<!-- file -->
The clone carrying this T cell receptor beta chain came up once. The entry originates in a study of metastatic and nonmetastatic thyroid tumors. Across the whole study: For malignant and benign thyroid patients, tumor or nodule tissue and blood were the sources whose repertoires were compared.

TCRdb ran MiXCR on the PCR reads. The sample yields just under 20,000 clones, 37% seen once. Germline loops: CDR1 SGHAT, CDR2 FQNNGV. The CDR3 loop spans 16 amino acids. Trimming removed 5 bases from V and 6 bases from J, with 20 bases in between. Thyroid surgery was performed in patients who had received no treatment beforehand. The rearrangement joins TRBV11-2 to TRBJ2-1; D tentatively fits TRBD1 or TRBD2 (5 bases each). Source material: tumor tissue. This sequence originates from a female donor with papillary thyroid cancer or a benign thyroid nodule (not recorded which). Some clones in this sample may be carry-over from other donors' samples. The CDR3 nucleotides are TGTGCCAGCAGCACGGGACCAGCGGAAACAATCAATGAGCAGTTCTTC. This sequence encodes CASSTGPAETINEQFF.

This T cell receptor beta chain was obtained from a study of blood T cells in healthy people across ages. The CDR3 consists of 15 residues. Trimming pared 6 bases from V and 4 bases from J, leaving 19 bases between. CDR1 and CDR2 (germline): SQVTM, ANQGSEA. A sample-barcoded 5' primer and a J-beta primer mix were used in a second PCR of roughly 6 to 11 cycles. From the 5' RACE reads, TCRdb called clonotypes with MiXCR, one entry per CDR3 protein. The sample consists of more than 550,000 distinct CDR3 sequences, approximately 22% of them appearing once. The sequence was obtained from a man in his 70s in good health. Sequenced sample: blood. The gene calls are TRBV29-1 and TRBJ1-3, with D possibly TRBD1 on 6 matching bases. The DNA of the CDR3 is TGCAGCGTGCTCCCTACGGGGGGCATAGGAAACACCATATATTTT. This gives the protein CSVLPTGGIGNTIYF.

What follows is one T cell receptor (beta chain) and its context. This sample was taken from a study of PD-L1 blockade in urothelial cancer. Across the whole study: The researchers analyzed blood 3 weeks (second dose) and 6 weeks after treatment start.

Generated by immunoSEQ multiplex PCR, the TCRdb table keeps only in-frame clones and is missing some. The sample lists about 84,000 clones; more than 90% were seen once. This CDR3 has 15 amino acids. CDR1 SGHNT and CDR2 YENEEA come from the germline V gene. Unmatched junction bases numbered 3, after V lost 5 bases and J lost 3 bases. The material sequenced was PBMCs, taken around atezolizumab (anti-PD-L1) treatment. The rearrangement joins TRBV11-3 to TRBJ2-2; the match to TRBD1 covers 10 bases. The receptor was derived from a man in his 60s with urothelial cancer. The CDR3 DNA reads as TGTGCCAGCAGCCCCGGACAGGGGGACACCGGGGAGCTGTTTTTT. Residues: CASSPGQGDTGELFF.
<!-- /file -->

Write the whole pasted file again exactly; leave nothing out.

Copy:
The clone carrying this T cell receptor beta chain came up once. The entry originates in a study of metastatic and nonmetastatic thyroid tumors. Across the whole study: For malignant and benign thyroid patients, tumor or nodule tissue and blood were the sources whose repertoires were compared.

TCRdb ran MiXCR on the PCR reads. The sample yields just under 20,000 clones, 37% seen once. Germline loops: CDR1 SGHAT, CDR2 FQNNGV. The CDR3 loop spans 16 amino acids. Trimming removed 5 bases from V and 6 bases from J, with 20 bases in between. Thyroid surgery was performed in patients who had received no treatment beforehand. The rearrangement joins TRBV11-2 to TRBJ2-1; D tentatively fits TRBD1 or TRBD2 (5 bases each). Source material: tumor tissue. This sequence originates from a female donor with papillary thyroid cancer or a benign thyroid nodule (not recorded which). Some clones in this sample may be carry-over from other donors' samples. The CDR3 nucleotides are TGTGCCAGCAGCACGGGACCAGCGGAAACAATCAATGAGCAGTTCTTC. This sequence encodes CASSTGPAETINEQFF.

This T cell receptor beta chain was obtained from a study of blood T cells in healthy people across ages. The CDR3 consists of 15 residues. Trimming pared 6 bases from V and 4 bases from J, leaving 19 bases between. CDR1 and CDR2 (germline): SQVTM, ANQGSEA. A sample-barcoded 5' primer and a J-beta primer mix were used in a second PCR of roughly 6 to 11 cycles. From the 5' RACE reads, TCRdb called clonotypes with MiXCR, one entry per CDR3 protein. The sample consists of more than 550,000 distinct CDR3 sequences, approximately 22% of them appearing once. The sequence was obtained from a man in his 70s in good health. Sequenced sample: blood. The gene calls are TRBV29-1 and TRBJ1-3, with D possibly TRBD1 on 6 matching bases. The DNA of the CDR3 is TGCAGCGTGCTCCCTACGGGGGGCATAGGAAACACCATATATTTT. This gives the protein CSVLPTGGIGNTIYF.

What follows is one T cell receptor (beta chain) and its context. This sample was taken from a study of PD-L1 blockade in urothelial cancer. Across the whole study: The researchers analyzed blood 3 weeks (second dose) and 6 weeks after treatment start.

Generated by immunoSEQ multiplex PCR, the TCRdb table keeps only in-frame clones and is missing some. The sample lists about 84,000 clones; more than 90% were seen once. This CDR3 has 15 amino acids. CDR1 SGHNT and CDR2 YENEEA come from the germline V gene. Unmatched junction bases numbered 3, after V lost 5 bases and J lost 3 bases. The material sequenced was PBMCs, taken around atezolizumab (anti-PD-L1) treatment. The rearrangement joins TRBV11-3 to TRBJ2-2; the match to TRBD1 covers 10 bases. The receptor was derived from a man in his 60s with urothelial cancer. The CDR3 DNA reads as TGTGCCAGCAGCCCCGGACAGGGGGACACCGGGGAGCTGTTTTTT. Residues: CASSPGQGDTGELFF.